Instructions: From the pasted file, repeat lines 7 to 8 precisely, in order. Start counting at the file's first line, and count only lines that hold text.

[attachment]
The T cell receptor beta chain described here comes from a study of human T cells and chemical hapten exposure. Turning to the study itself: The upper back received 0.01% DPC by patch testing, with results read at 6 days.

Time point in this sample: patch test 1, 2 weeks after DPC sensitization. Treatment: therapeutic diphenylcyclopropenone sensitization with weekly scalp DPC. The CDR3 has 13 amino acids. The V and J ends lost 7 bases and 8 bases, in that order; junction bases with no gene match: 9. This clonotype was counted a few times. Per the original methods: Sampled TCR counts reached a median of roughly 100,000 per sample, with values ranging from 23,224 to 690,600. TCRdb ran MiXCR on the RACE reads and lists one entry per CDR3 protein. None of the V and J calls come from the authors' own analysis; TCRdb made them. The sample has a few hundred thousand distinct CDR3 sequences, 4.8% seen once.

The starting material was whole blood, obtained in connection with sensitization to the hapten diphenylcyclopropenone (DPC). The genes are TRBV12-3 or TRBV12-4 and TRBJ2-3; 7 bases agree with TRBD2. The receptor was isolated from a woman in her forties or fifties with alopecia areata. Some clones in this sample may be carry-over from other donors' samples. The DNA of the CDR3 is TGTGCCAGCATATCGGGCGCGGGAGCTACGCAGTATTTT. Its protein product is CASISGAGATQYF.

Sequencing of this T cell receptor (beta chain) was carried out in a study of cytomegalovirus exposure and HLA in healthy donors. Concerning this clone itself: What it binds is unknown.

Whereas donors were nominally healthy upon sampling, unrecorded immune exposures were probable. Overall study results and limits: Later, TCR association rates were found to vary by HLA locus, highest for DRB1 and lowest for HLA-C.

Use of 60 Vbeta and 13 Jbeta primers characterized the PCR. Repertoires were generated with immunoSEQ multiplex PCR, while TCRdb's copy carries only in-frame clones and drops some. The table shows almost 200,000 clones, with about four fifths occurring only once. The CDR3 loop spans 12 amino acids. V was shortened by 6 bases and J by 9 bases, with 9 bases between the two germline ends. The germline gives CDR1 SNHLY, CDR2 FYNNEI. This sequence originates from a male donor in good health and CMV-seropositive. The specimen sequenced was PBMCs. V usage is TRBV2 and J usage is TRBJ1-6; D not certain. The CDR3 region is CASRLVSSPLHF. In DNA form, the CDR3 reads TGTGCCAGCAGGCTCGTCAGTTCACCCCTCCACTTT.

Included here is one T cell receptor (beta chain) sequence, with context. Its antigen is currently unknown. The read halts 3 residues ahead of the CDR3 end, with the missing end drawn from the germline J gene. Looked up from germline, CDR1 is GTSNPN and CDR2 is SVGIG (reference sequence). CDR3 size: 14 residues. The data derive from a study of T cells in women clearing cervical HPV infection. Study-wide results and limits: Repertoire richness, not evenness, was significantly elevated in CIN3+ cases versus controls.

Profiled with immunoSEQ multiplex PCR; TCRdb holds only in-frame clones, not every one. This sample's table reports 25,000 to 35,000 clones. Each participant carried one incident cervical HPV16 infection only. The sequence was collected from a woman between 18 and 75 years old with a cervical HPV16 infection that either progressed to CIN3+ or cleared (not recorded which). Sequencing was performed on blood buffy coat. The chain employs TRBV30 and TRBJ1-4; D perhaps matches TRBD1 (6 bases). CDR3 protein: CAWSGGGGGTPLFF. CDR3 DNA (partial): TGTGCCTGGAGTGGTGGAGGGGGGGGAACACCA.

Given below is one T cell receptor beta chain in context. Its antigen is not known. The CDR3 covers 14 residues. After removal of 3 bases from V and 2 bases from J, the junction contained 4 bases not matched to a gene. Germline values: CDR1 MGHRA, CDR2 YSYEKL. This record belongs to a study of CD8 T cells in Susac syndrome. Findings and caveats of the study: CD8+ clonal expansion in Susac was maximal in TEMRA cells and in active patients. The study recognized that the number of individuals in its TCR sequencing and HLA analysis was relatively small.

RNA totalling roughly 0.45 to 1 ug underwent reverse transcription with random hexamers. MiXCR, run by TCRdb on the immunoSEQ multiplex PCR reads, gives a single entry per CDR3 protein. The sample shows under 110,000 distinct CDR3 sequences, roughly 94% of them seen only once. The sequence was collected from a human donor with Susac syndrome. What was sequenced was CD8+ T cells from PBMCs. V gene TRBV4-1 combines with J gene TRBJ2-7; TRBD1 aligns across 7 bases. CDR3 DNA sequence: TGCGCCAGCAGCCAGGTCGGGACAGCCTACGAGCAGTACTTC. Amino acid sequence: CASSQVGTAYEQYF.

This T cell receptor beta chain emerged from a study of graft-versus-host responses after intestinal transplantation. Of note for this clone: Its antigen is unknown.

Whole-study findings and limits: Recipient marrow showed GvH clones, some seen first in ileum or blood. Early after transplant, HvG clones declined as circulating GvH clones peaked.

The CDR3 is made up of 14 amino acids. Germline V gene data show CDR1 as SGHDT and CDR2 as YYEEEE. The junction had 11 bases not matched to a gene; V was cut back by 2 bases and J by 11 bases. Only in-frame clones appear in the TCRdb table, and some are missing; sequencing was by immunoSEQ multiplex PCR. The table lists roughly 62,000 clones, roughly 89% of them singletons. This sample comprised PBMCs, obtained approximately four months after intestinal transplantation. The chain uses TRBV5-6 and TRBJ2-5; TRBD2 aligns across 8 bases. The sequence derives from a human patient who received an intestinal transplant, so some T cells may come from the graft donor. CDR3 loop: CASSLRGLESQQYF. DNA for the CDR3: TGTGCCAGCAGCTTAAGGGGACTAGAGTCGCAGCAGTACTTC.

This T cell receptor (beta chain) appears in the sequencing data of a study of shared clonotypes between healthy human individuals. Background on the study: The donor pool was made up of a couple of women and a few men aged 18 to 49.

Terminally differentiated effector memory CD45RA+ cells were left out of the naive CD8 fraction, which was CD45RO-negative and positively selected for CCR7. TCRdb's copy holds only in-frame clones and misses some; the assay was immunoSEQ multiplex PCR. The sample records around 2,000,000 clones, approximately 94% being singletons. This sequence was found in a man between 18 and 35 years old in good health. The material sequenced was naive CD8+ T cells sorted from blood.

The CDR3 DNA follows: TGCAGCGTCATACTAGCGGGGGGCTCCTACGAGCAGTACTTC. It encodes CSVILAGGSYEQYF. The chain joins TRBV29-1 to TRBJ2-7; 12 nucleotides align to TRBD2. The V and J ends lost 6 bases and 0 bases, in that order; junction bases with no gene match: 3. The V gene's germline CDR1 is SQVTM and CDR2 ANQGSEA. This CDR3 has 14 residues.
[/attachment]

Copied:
Included here is one T cell receptor (beta chain) sequence, with context. Its antigen is currently unknown. The read halts 3 residues ahead of the CDR3 end, with the missing end drawn from the germline J gene. Looked up from germline, CDR1 is GTSNPN and CDR2 is SVGIG (reference sequence). CDR3 size: 14 residues. The data derive from a study of T cells in women clearing cervical HPV infection. Study-wide results and limits: Repertoire richness, not evenness, was significantly elevated in CIN3+ cases versus controls.

Profiled with immunoSEQ multiplex PCR; TCRdb holds only in-frame clones, not every one. This sample's table reports 25,000 to 35,000 clones. Each participant carried one incident cervical HPV16 infection only. The sequence was collected from a woman between 18 and 75 years old with a cervical HPV16 infection that either progressed to CIN3+ or cleared (not recorded which). Sequencing was performed on blood buffy coat. The chain employs TRBV30 and TRBJ1-4; D perhaps matches TRBD1 (6 bases). CDR3 protein: CAWSGGGGGTPLFF. CDR3 DNA (partial): TGTGCCTGGAGTGGTGGAGGGGGGGGAACACCA.